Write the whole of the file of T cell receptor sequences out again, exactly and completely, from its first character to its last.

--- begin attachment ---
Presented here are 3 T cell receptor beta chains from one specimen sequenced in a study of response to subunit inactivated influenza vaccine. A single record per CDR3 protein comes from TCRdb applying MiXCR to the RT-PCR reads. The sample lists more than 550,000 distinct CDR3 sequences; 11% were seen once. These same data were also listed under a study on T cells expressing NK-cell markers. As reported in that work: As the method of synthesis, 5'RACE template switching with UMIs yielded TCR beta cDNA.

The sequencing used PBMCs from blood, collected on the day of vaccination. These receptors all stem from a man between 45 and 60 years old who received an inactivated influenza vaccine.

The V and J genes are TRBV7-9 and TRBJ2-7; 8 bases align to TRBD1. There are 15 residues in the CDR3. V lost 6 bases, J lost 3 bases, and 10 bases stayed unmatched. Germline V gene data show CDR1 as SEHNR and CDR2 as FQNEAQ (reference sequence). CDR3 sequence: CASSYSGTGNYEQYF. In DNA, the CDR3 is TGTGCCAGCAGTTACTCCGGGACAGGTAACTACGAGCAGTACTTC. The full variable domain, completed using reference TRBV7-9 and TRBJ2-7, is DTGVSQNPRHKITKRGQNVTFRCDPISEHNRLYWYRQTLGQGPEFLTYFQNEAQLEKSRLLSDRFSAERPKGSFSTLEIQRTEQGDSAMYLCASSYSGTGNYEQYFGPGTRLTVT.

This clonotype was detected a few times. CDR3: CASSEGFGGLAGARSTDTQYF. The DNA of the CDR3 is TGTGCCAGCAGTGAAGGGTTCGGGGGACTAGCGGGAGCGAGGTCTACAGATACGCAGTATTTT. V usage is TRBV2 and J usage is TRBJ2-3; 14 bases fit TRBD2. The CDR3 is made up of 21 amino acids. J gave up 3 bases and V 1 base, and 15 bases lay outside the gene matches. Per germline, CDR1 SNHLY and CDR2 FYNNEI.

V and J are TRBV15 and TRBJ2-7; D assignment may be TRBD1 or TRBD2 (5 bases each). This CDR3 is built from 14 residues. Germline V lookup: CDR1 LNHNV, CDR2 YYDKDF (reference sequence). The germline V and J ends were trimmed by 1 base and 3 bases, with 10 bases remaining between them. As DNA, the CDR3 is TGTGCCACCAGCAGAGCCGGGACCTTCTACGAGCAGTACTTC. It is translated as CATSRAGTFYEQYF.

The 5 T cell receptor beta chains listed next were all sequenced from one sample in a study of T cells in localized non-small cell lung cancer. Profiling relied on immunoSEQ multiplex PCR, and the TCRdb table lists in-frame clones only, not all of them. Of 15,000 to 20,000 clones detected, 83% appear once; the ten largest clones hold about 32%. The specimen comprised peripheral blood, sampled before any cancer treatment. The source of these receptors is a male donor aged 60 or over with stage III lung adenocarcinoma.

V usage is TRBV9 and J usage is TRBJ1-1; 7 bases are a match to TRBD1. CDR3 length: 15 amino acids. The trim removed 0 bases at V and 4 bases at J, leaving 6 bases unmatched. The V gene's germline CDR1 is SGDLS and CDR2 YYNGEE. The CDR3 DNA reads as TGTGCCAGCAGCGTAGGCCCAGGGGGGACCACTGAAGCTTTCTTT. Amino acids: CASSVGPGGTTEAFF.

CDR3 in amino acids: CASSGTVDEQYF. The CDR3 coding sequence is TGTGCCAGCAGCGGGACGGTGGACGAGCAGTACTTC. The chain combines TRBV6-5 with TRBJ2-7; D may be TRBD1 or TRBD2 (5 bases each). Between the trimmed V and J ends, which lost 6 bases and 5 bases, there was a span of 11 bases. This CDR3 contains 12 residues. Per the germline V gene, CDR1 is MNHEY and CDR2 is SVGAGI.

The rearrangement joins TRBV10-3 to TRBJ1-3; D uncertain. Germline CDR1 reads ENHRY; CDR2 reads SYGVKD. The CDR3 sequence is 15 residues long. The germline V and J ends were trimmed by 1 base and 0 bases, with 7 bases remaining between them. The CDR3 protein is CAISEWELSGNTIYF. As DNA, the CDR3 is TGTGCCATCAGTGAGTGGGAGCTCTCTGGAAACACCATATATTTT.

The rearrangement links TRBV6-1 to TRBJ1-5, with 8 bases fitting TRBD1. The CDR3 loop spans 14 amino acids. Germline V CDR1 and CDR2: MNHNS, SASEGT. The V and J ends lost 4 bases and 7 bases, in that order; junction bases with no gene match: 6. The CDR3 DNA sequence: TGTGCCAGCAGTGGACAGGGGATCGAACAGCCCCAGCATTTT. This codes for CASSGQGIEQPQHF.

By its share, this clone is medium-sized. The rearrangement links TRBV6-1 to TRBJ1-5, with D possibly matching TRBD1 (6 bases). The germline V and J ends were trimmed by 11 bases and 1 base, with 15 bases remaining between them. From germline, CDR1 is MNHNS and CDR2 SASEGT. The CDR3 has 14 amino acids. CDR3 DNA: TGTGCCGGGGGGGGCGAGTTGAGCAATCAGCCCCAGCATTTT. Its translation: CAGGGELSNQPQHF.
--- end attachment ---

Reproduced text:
Presented here are 3 T cell receptor beta chains from one specimen sequenced in a study of response to subunit inactivated influenza vaccine. A single record per CDR3 protein comes from TCRdb applying MiXCR to the RT-PCR reads. The sample lists more than 550,000 distinct CDR3 sequences; 11% were seen once. These same data were also listed under a study on T cells expressing NK-cell markers. As reported in that work: As the method of synthesis, 5'RACE template switching with UMIs yielded TCR beta cDNA.

The sequencing used PBMCs from blood, collected on the day of vaccination. These receptors all stem from a man between 45 and 60 years old who received an inactivated influenza vaccine.

The V and J genes are TRBV7-9 and TRBJ2-7; 8 bases align to TRBD1. There are 15 residues in the CDR3. V lost 6 bases, J lost 3 bases, and 10 bases stayed unmatched. Germline V gene data show CDR1 as SEHNR and CDR2 as FQNEAQ (reference sequence). CDR3 sequence: CASSYSGTGNYEQYF. In DNA, the CDR3 is TGTGCCAGCAGTTACTCCGGGACAGGTAACTACGAGCAGTACTTC. The full variable domain, completed using reference TRBV7-9 and TRBJ2-7, is DTGVSQNPRHKITKRGQNVTFRCDPISEHNRLYWYRQTLGQGPEFLTYFQNEAQLEKSRLLSDRFSAERPKGSFSTLEIQRTEQGDSAMYLCASSYSGTGNYEQYFGPGTRLTVT.

This clonotype was detected a few times. CDR3: CASSEGFGGLAGARSTDTQYF. The DNA of the CDR3 is TGTGCCAGCAGTGAAGGGTTCGGGGGACTAGCGGGAGCGAGGTCTACAGATACGCAGTATTTT. V usage is TRBV2 and J usage is TRBJ2-3; 14 bases fit TRBD2. The CDR3 is made up of 21 amino acids. J gave up 3 bases and V 1 base, and 15 bases lay outside the gene matches. Per germline, CDR1 SNHLY and CDR2 FYNNEI.

V and J are TRBV15 and TRBJ2-7; D assignment may be TRBD1 or TRBD2 (5 bases each). This CDR3 is built from 14 residues. Germline V lookup: CDR1 LNHNV, CDR2 YYDKDF (reference sequence). The germline V and J ends were trimmed by 1 base and 3 bases, with 10 bases remaining between them. As DNA, the CDR3 is TGTGCCACCAGCAGAGCCGGGACCTTCTACGAGCAGTACTTC. It is translated as CATSRAGTFYEQYF.

The 5 T cell receptor beta chains listed next were all sequenced from one sample in a study of T cells in localized non-small cell lung cancer. Profiling relied on immunoSEQ multiplex PCR, and the TCRdb table lists in-frame clones only, not all of them. Of 15,000 to 20,000 clones detected, 83% appear once; the ten largest clones hold about 32%. The specimen comprised peripheral blood, sampled before any cancer treatment. The source of these receptors is a male donor aged 60 or over with stage III lung adenocarcinoma.

V usage is TRBV9 and J usage is TRBJ1-1; 7 bases are a match to TRBD1. CDR3 length: 15 amino acids. The trim removed 0 bases at V and 4 bases at J, leaving 6 bases unmatched. The V gene's germline CDR1 is SGDLS and CDR2 YYNGEE. The CDR3 DNA reads as TGTGCCAGCAGCGTAGGCCCAGGGGGGACCACTGAAGCTTTCTTT. Amino acids: CASSVGPGGTTEAFF.

CDR3 in amino acids: CASSGTVDEQYF. The CDR3 coding sequence is TGTGCCAGCAGCGGGACGGTGGACGAGCAGTACTTC. The chain combines TRBV6-5 with TRBJ2-7; D may be TRBD1 or TRBD2 (5 bases each). Between the trimmed V and J ends, which lost 6 bases and 5 bases, there was a span of 11 bases. This CDR3 contains 12 residues. Per the germline V gene, CDR1 is MNHEY and CDR2 is SVGAGI.

The rearrangement joins TRBV10-3 to TRBJ1-3; D uncertain. Germline CDR1 reads ENHRY; CDR2 reads SYGVKD. The CDR3 sequence is 15 residues long. The germline V and J ends were trimmed by 1 base and 0 bases, with 7 bases remaining between them. The CDR3 protein is CAISEWELSGNTIYF. As DNA, the CDR3 is TGTGCCATCAGTGAGTGGGAGCTCTCTGGAAACACCATATATTTT.

The rearrangement links TRBV6-1 to TRBJ1-5, with 8 bases fitting TRBD1. The CDR3 loop spans 14 amino acids. Germline V CDR1 and CDR2: MNHNS, SASEGT. The V and J ends lost 4 bases and 7 bases, in that order; junction bases with no gene match: 6. The CDR3 DNA sequence: TGTGCCAGCAGTGGACAGGGGATCGAACAGCCCCAGCATTTT. This codes for CASSGQGIEQPQHF.

By its share, this clone is medium-sized. The rearrangement links TRBV6-1 to TRBJ1-5, with D possibly matching TRBD1 (6 bases). The germline V and J ends were trimmed by 11 bases and 1 base, with 15 bases remaining between them. From germline, CDR1 is MNHNS and CDR2 SASEGT. The CDR3 has 14 amino acids. CDR3 DNA: TGTGCCGGGGGGGGCGAGTTGAGCAATCAGCCCCAGCATTTT. Its translation: CAGGGELSNQPQHF.